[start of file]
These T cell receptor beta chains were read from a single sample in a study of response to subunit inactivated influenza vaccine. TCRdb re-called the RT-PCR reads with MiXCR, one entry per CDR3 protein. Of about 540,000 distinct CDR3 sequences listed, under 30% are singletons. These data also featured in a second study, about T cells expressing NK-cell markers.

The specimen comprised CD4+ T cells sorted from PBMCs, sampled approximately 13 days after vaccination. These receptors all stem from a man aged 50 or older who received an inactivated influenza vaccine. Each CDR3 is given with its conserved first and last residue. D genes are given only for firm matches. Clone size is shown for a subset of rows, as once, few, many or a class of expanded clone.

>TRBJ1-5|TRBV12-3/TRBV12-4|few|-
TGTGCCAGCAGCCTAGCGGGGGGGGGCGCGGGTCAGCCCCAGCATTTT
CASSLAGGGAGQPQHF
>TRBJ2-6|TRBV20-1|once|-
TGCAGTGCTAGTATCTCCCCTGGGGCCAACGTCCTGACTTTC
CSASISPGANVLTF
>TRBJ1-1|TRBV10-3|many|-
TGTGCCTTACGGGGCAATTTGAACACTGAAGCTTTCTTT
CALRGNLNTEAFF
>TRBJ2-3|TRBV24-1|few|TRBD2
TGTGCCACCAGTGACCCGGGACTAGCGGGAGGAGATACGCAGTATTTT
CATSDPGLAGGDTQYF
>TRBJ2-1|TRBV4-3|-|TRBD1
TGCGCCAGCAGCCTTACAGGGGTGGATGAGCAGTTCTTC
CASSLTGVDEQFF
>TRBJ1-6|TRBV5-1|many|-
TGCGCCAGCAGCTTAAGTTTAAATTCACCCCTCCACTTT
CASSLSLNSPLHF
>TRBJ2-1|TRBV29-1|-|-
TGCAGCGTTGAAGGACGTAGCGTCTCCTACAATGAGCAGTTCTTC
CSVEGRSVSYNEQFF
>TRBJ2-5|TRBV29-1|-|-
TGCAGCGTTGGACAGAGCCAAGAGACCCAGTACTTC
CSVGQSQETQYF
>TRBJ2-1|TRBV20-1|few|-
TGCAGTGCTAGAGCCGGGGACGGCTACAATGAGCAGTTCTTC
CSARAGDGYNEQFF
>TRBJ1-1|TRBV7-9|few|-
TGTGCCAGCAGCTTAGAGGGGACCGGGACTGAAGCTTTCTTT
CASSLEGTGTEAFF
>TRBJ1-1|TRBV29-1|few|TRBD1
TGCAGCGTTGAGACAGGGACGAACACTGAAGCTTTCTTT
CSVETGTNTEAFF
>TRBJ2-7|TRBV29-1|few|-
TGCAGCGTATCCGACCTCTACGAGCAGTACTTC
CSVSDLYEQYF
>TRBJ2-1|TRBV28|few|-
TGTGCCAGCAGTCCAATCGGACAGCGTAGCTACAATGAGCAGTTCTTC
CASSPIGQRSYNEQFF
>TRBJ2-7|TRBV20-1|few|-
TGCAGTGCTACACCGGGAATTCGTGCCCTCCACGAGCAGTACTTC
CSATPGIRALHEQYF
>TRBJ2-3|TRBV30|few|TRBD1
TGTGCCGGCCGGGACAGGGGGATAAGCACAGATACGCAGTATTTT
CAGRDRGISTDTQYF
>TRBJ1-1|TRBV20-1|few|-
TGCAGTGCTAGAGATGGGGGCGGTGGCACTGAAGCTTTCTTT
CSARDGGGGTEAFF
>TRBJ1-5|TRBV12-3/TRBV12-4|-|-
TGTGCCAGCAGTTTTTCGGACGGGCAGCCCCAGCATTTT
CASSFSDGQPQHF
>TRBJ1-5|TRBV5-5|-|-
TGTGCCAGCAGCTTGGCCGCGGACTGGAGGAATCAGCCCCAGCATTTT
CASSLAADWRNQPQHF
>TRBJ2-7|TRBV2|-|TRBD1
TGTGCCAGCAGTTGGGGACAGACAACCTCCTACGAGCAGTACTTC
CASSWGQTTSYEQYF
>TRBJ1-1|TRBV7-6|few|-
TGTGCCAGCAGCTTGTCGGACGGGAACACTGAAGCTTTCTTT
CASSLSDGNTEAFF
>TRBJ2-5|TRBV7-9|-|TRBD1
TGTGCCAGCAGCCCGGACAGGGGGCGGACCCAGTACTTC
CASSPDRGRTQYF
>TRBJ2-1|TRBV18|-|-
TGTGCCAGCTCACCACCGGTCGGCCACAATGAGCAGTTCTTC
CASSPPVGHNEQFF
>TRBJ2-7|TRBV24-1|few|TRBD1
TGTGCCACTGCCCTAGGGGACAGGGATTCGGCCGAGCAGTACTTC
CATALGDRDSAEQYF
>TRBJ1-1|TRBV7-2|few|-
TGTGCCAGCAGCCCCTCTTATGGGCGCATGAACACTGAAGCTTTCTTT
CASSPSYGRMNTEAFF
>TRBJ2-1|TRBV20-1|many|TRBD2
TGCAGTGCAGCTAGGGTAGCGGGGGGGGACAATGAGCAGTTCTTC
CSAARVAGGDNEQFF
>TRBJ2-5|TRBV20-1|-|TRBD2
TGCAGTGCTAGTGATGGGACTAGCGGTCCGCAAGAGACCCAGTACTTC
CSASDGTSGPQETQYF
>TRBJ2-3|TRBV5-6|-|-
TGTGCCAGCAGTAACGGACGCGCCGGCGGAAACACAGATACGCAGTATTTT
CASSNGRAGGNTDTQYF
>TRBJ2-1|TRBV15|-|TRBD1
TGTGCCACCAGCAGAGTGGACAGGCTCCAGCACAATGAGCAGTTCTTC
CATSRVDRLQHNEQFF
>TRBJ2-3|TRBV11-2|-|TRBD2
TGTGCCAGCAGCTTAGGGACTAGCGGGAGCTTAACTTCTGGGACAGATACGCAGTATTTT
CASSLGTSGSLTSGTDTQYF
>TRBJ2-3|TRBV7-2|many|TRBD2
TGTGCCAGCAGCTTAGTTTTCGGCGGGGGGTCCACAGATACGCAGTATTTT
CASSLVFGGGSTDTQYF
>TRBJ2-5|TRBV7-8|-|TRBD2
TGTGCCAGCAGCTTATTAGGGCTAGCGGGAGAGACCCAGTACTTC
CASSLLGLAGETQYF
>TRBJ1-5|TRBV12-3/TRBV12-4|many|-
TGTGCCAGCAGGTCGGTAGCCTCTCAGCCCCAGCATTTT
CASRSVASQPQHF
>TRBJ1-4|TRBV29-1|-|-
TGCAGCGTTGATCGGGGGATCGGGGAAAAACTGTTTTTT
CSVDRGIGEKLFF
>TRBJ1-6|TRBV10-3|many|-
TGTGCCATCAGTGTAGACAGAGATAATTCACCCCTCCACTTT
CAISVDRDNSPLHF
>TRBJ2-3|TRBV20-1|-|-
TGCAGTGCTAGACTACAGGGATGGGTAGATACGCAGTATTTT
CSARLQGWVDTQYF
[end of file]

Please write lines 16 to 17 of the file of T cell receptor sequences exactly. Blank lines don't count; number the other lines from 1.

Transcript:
TGCGCCAGCAGCCTTACAGGGGTGGATGAGCAGTTCTTC
CASSLTGVDEQFF